Consequently, the parallel shift to the right of the insult–lesion size relationship merely results in the same score of neurological deficit, despite a powerful neuroprotective effect. The trials cannot show therapeutic benefit under these conditions.
Is this a real phenomenon? Consider the results with lifarizine, a sodium-calcium channel inhibitor, with use-dependent kinetics at sodium channels that favored ischemic conditions (time constant of 70 ms, favoring sodium channels that are depolarized for long periods of time in ischemic conditions; the drug was without effect on normal neuronal functioning or on animal behavior).4,5 The drug was active in a wide range of focal and global models of ischemia.4,5 A clinical trial was set up with rigorous inclusion criteria (maximum 6-hour delay after stroke, with CT scan; 1 in 20 patients accepted). In the control group 13 patients died, and in the treated group only 9 died, which just missed statistical significance (by 1 patient). Consequently, the neuropathology score (Barthel Index, 16% benefit at 3 months) just missed being significant, presumably because of inclusion of severely damaged patients who would have died without treatment. A powerful significant effect (35% benefit) was seen if patients who had shown a hypotensive effect were excluded (see below). Thus, this drug was classified as ineffective despite just missing positive effects on mortality in a clinical trial of only 147 patients.5 The Figure explains the reason for this.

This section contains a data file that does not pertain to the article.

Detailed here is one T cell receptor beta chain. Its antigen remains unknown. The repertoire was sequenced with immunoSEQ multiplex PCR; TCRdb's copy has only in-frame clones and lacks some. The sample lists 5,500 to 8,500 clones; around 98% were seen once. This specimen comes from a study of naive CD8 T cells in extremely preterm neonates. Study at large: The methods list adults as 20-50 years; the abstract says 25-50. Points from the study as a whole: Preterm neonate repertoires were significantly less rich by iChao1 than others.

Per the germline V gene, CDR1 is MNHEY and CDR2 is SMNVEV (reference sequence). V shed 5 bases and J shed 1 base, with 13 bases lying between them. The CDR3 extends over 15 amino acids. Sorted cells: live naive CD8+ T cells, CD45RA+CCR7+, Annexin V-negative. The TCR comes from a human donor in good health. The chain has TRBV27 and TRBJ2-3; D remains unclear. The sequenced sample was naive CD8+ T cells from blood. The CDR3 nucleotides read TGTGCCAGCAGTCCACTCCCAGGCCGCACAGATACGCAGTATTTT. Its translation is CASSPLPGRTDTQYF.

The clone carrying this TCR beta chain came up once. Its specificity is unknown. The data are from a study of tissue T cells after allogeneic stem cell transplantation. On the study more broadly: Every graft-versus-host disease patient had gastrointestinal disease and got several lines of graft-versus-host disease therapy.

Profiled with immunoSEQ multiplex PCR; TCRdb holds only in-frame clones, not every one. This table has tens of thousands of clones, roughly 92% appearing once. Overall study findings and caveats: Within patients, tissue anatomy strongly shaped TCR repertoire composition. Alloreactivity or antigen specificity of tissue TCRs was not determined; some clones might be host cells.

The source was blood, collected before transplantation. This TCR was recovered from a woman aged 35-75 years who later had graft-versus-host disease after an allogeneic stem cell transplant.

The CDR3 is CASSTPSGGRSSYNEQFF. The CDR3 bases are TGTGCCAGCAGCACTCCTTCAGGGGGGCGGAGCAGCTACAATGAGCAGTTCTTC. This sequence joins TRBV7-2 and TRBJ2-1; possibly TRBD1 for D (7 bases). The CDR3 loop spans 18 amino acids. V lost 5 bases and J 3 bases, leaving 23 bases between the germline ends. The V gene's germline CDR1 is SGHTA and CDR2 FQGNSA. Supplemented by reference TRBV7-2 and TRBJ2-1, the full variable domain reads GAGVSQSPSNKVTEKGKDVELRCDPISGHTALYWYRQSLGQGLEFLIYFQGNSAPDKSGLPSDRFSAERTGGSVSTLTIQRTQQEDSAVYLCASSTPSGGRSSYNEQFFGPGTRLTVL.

A second issue that may cause difficulty is that elderly patients may have chronic carotid obstructions and be borderline for an ischemic event caused by hemodynamic events. Global ischemia in such patients may be caused by any prolonged fall in blood pressure1 or by ethanol consumption. Patients of this type are particularly at risk because they usually have already adapted their lifestyle to compensate for the occlusion, and the appearance of stroke damage is the end point. It is illusory to imagine that neuroprotective therapy can be applied chronically to this type of patient, and the likely outcome is that any mild hemodynamic effects of a drug will exacerbate damage.1 Stroke trials including this type of patient are liable to include exacerbated mortality or offset the benefits in mortality that may be expected in other patient populations.
Several possible solutions are worth considering. Powering studies to show beneficial effects on mortality, and then adjusting the neuropathological score to take into account severely compromised patients, is the simplest method. If appropriate inclusion criteria and trial design are used,6–11 with a Kaplan-Meier survival analysis, then this strategy may not require very large numbers of patients to show benefit. Severely compromised patients could be excluded from the trials. Methodology is also needed for the exclusion (or posttreatment reassessment) of patients with almost complete carotid obstruction. However, this approach also raises ethical issues of whether severely damaged patients should be treated. These issues are common to all neuroprotective therapies, and unless they are addressed correctly, neuroprotection will remain a preclinical curiosity, and stroke therapies based on this concept will not progress.